As stated on its website, Cisco Systems, Inc. is the worldwide leader in networking for the Internet. Cisco hardware, software, and service offerings are used to create Internet solutions that allow individuals, companies, and countries to increase productivity, improve customer satisfaction and strengthen competitive advantage. The Cisco name has become synonymous with the Internet, as well as with the productivity improvements that Internet business solutions provide. Cisco Systems vision statement claims that their vision "is to change the way people work, live, play and learn." Source from website < http://newsroom.cisco.com/dlls/company_overview.html>)
Stanford University Computer Scientists Sandy Lerner and Leonard Bosack founded Cisco Systems. There was a genuine need for large scale computer networks based on industry standard technologies and while in college, they found that the inefficiencies of the current infrastructure led to great technical hitches in being compatible with the numerous mail clients. This inspiration served as a spark that set their ideas in motion and when they left the campus, they were ready to embark upon the operation.
Surprisingly, its stupendous growth was the harbinger of its problems. Cisco grew rapidly and to cater to the company and product information distribution, launched an official website in 1991. It had a 50% share of the networking market and struggled to keep up with the calls it was receiving. By 1992, its market share was 85% and the customer service requests and training programs were severely straining its existing systems that were not built for these volumes. By 1993, Cisco boasted a growth of an astounding 270% growth, but its IT department was sorely lacking to cope with a half billion-dollar company growing by 50% each year. Unable to sustain, its customer service was not up to the standards desired and Cisco was losing its ratings. Its IT budget was a paltry 0.75% of sales that was way below industry standards.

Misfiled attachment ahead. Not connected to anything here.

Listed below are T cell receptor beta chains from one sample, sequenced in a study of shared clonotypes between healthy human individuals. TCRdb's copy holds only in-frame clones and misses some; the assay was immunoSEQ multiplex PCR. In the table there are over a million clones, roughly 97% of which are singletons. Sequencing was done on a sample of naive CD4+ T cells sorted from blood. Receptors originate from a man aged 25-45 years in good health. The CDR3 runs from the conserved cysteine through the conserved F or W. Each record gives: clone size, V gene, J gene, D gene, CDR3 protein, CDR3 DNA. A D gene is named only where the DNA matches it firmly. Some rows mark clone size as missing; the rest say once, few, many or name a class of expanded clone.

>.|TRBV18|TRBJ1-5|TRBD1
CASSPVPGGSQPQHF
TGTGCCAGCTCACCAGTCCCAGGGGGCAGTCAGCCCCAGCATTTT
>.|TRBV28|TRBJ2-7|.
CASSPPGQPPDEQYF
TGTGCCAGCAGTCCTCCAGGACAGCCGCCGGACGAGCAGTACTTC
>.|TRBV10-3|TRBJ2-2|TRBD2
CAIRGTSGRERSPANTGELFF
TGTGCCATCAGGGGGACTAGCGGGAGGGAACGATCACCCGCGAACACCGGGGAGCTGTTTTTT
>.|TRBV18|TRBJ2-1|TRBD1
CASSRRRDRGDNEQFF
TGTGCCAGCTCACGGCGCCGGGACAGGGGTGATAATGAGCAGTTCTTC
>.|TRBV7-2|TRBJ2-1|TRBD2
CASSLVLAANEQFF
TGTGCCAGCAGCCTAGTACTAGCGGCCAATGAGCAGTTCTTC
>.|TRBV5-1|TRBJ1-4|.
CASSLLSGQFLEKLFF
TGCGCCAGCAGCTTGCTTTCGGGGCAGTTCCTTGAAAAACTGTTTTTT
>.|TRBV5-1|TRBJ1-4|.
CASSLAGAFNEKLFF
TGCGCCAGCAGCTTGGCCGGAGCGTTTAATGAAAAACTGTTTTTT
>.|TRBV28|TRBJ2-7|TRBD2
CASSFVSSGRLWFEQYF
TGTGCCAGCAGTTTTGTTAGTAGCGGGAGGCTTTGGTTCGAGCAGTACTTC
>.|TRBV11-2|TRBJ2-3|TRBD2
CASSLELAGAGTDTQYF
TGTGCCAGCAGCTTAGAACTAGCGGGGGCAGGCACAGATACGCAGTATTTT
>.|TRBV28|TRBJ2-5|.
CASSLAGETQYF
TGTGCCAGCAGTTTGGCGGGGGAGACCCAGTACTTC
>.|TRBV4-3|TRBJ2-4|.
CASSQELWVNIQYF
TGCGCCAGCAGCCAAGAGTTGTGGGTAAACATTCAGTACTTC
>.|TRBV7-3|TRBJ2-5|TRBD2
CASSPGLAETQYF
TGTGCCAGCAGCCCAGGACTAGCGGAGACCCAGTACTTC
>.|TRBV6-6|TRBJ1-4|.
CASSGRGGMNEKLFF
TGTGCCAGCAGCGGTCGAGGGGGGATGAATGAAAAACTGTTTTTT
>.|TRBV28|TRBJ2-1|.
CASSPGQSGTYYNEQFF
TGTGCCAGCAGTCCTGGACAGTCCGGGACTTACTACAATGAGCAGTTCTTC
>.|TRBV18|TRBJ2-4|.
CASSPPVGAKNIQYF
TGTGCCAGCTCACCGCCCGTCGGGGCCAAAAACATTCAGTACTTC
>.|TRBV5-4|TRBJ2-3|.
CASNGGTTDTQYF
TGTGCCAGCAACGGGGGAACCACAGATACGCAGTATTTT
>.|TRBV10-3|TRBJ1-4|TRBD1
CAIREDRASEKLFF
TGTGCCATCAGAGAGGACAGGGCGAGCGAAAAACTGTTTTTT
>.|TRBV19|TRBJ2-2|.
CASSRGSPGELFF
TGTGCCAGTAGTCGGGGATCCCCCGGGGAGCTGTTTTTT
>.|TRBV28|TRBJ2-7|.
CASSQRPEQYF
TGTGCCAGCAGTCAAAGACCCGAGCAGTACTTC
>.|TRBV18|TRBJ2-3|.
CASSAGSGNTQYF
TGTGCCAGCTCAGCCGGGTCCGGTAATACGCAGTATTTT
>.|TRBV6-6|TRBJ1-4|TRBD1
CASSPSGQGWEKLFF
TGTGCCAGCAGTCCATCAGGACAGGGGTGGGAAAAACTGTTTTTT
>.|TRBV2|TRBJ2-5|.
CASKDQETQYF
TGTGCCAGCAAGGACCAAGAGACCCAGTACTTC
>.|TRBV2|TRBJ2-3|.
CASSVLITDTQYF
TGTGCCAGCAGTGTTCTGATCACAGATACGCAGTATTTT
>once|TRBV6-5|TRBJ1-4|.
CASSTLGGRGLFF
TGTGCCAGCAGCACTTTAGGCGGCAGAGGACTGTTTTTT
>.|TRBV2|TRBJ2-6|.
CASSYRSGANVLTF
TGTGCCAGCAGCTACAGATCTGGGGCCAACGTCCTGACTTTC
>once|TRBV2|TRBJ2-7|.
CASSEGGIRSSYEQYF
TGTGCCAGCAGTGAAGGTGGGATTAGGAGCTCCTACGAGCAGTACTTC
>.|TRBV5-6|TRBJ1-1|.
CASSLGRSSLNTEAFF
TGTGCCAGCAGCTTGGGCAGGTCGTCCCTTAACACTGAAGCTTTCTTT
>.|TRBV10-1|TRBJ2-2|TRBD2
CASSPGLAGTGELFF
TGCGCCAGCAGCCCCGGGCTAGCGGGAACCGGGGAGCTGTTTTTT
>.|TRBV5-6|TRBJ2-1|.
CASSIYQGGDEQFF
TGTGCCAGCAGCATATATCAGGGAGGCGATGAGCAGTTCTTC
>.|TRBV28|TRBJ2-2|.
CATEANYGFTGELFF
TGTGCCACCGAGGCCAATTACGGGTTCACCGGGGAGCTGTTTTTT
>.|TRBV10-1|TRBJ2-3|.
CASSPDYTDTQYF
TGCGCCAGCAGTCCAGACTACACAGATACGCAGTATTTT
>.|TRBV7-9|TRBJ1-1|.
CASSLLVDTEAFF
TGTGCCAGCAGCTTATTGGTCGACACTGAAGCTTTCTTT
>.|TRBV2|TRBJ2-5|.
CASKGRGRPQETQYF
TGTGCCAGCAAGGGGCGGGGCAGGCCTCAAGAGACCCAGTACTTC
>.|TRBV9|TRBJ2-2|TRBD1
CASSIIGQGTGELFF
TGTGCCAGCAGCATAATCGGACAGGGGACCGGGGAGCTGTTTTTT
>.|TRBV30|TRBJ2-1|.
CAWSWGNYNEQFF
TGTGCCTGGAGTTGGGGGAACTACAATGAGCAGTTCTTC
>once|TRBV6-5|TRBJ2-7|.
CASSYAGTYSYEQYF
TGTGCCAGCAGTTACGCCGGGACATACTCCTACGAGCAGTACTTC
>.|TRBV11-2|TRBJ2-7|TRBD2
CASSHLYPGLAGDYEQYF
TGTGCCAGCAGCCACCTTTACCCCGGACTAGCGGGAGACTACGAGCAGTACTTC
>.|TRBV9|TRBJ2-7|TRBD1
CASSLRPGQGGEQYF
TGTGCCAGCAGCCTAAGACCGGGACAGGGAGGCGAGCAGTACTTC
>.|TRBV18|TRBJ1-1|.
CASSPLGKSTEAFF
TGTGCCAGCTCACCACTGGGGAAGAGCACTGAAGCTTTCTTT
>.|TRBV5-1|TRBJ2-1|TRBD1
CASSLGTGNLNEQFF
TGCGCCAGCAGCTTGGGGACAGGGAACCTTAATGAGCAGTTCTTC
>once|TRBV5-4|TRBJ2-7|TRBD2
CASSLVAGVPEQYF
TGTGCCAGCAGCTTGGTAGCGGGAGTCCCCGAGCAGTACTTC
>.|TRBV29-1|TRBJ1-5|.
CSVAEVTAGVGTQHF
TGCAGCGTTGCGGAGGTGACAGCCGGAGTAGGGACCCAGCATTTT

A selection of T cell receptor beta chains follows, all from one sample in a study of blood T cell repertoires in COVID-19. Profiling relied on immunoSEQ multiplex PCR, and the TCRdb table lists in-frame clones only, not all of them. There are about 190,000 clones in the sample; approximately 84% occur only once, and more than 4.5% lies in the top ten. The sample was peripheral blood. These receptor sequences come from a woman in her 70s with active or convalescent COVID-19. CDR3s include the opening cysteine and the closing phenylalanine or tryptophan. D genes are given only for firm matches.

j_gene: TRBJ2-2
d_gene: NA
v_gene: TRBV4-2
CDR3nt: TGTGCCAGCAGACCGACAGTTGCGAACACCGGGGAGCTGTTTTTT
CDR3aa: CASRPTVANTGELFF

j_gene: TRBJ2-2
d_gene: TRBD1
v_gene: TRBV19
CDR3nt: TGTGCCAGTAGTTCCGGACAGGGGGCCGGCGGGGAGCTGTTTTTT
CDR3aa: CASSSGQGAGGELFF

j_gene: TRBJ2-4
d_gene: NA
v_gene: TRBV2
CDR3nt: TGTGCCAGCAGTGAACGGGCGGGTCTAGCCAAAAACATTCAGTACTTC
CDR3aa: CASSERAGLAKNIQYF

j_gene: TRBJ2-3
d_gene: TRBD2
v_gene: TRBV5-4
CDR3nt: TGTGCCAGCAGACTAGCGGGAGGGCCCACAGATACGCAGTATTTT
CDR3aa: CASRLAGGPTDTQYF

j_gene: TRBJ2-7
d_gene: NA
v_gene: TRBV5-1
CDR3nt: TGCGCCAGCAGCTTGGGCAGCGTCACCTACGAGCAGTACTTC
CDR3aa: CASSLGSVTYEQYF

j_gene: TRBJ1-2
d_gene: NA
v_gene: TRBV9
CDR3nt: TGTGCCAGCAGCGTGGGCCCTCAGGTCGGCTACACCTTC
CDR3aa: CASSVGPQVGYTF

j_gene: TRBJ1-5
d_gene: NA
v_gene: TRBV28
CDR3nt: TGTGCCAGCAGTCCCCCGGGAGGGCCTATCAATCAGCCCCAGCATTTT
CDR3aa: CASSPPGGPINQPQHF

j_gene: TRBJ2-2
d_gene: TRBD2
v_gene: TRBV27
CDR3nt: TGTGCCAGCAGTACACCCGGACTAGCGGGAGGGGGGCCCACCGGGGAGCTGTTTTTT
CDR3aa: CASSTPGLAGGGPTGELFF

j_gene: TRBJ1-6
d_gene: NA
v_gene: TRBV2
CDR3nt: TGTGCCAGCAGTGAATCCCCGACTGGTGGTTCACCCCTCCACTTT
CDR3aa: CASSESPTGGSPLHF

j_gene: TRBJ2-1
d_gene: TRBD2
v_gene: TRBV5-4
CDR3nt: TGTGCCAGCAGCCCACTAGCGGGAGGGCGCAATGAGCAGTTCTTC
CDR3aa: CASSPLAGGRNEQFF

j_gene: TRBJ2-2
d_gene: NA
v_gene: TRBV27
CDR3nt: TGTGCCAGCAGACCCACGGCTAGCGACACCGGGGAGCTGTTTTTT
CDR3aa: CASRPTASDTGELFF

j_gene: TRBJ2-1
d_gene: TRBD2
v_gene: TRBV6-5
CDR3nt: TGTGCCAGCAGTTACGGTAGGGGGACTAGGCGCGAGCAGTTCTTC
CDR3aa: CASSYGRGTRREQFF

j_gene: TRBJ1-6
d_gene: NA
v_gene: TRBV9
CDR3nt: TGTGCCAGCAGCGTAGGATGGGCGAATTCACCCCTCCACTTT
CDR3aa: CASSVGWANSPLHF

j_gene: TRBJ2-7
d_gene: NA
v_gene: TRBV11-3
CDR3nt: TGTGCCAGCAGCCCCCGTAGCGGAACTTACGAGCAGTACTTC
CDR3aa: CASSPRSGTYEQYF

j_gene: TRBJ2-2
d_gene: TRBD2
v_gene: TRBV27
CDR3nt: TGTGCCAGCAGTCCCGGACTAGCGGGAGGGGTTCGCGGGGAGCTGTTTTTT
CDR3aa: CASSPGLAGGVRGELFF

CIO Pete Slovik and Senior Executive, Doug Allred, brought a revolutionary concept that entailed that the IT spending was linked to the business units that in turn necessitated close alignment to the company goals. The managers of the business units would be required to independently take decisions about the investment required to reach the company targets and the level of customer satisfaction.
Cisco's internal network would play a strategic role in providing the connectivity needed for the business units to build applications creatively and therefore this would require a thorough revamp of its internal infrastructure. Because it was a major decision that would cost millions, cash-strapped Cisco deliberated over the decision. Small technical difficulties kept occurring and in 1994, Cisco's systems broke down unable to cope and Cisco was forced to close down for two days.
The board went ahead and approved the proposal for a $15 million Oracle ERP system. This would entail a 2.5 percent of the 1993 revenues, thrice the IT budget of the previous year. The total cost of completing the ERP was $100million. It is not an overstatement to say that the Oracle ERP system became the backbone of the Cisco E-Business. It unified all of the Unix Servers and became a source of centralized information.